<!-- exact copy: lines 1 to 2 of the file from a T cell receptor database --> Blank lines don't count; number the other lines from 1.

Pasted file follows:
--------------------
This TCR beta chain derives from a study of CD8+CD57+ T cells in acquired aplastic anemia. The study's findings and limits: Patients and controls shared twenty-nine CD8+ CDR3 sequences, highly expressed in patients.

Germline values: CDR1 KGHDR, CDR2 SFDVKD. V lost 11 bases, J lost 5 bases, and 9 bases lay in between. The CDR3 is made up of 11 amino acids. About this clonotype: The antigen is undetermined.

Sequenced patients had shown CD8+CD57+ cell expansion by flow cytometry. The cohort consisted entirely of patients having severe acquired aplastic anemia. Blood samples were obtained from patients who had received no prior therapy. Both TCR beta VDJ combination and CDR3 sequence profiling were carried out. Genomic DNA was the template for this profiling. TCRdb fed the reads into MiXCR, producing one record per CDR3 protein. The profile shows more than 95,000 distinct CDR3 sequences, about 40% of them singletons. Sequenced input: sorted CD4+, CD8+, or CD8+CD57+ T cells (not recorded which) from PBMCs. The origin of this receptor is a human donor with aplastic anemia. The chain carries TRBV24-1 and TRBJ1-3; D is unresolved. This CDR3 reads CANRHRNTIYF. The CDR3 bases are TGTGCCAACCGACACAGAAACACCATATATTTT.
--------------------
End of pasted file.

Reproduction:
This TCR beta chain derives from a study of CD8+CD57+ T cells in acquired aplastic anemia. The study's findings and limits: Patients and controls shared twenty-nine CD8+ CDR3 sequences, highly expressed in patients.

Germline values: CDR1 KGHDR, CDR2 SFDVKD. V lost 11 bases, J lost 5 bases, and 9 bases lay in between. The CDR3 is made up of 11 amino acids. About this clonotype: The antigen is undetermined.